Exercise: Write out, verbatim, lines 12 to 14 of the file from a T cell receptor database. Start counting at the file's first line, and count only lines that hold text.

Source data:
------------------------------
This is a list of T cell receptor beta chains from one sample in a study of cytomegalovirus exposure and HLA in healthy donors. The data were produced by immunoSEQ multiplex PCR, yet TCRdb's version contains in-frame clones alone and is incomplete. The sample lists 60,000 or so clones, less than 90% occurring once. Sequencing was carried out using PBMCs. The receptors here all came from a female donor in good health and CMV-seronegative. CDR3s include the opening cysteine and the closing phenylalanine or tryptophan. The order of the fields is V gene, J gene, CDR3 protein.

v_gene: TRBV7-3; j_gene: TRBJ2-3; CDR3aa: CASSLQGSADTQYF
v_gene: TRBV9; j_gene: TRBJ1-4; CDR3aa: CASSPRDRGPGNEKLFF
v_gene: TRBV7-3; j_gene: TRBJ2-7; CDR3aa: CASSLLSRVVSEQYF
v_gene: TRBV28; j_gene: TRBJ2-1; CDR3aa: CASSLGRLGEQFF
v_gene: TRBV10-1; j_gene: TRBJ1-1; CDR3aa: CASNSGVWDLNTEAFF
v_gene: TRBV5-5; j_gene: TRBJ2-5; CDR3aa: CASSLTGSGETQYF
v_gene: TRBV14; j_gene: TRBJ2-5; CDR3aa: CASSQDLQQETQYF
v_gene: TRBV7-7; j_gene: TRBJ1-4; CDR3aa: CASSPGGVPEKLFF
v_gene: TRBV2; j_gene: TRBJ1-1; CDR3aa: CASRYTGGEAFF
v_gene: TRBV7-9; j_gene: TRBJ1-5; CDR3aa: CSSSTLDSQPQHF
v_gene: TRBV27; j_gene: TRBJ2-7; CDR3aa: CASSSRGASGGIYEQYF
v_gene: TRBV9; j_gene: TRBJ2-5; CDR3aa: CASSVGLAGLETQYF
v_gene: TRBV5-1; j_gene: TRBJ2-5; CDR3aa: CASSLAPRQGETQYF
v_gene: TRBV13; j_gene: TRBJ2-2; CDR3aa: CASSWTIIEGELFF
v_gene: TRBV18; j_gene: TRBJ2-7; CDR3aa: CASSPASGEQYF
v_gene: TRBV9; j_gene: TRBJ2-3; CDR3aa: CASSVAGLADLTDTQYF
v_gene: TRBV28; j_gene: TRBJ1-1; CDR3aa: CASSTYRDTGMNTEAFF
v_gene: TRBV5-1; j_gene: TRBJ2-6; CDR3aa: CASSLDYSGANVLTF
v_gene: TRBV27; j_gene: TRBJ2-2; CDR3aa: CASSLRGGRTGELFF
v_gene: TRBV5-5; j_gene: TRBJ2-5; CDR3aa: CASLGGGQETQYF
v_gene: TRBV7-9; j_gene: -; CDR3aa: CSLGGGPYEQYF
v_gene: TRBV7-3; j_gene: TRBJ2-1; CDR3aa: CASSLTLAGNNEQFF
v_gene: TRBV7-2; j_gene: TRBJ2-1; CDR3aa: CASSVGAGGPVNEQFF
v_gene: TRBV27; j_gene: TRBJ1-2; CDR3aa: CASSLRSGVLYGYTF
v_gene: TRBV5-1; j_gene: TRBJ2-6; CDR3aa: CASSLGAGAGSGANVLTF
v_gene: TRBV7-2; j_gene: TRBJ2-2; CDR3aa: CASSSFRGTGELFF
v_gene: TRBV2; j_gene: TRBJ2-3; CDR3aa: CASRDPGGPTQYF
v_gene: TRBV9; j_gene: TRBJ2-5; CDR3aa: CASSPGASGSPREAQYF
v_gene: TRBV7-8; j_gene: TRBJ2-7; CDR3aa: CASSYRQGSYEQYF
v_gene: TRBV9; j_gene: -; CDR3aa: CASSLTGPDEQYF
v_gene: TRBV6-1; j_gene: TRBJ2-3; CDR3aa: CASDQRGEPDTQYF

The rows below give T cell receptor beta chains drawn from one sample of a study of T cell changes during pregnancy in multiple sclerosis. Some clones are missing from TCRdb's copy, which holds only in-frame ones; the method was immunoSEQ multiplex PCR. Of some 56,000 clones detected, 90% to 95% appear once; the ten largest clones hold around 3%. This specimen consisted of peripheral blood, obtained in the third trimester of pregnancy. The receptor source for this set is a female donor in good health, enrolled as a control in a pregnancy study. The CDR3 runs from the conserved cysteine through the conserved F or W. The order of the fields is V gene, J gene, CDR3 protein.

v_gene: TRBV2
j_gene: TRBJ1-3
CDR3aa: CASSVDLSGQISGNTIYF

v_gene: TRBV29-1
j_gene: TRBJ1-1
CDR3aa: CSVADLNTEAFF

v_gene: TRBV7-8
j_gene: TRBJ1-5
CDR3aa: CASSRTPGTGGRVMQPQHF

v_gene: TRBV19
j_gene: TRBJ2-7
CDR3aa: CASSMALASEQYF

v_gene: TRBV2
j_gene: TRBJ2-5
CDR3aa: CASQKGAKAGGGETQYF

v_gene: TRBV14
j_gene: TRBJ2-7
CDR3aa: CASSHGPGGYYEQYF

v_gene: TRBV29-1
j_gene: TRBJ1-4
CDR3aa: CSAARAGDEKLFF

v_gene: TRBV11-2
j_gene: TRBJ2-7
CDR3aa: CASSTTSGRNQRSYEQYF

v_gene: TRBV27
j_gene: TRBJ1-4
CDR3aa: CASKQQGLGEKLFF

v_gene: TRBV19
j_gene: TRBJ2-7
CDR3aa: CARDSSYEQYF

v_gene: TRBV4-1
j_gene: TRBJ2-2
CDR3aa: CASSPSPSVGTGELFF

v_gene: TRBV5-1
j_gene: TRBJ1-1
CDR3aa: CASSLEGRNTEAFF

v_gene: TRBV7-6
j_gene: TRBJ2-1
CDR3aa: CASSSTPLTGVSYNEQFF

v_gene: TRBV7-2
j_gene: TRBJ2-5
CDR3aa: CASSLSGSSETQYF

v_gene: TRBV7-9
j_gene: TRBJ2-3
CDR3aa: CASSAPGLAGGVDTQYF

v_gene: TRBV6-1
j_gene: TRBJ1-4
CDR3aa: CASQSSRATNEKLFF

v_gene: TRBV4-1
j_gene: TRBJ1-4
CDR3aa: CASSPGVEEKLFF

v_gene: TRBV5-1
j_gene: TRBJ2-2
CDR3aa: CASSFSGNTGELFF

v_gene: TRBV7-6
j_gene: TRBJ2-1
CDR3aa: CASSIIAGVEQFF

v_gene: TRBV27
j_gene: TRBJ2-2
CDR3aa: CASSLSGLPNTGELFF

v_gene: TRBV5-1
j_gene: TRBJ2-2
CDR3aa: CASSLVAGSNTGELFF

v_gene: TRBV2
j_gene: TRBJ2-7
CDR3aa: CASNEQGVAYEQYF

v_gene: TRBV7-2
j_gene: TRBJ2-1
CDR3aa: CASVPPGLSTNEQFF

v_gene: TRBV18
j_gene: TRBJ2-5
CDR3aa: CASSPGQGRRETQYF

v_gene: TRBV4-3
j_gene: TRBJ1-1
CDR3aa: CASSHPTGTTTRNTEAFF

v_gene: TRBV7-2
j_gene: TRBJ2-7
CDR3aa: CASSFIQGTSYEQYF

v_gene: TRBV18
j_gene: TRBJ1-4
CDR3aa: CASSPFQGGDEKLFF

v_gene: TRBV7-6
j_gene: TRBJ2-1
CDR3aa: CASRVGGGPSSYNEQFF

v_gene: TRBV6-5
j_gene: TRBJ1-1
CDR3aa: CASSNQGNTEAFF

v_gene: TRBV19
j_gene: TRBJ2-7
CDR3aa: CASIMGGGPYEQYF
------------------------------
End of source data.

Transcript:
v_gene: TRBV27; j_gene: TRBJ2-7; CDR3aa: CASSSRGASGGIYEQYF
v_gene: TRBV9; j_gene: TRBJ2-5; CDR3aa: CASSVGLAGLETQYF
v_gene: TRBV5-1; j_gene: TRBJ2-5; CDR3aa: CASSLAPRQGETQYF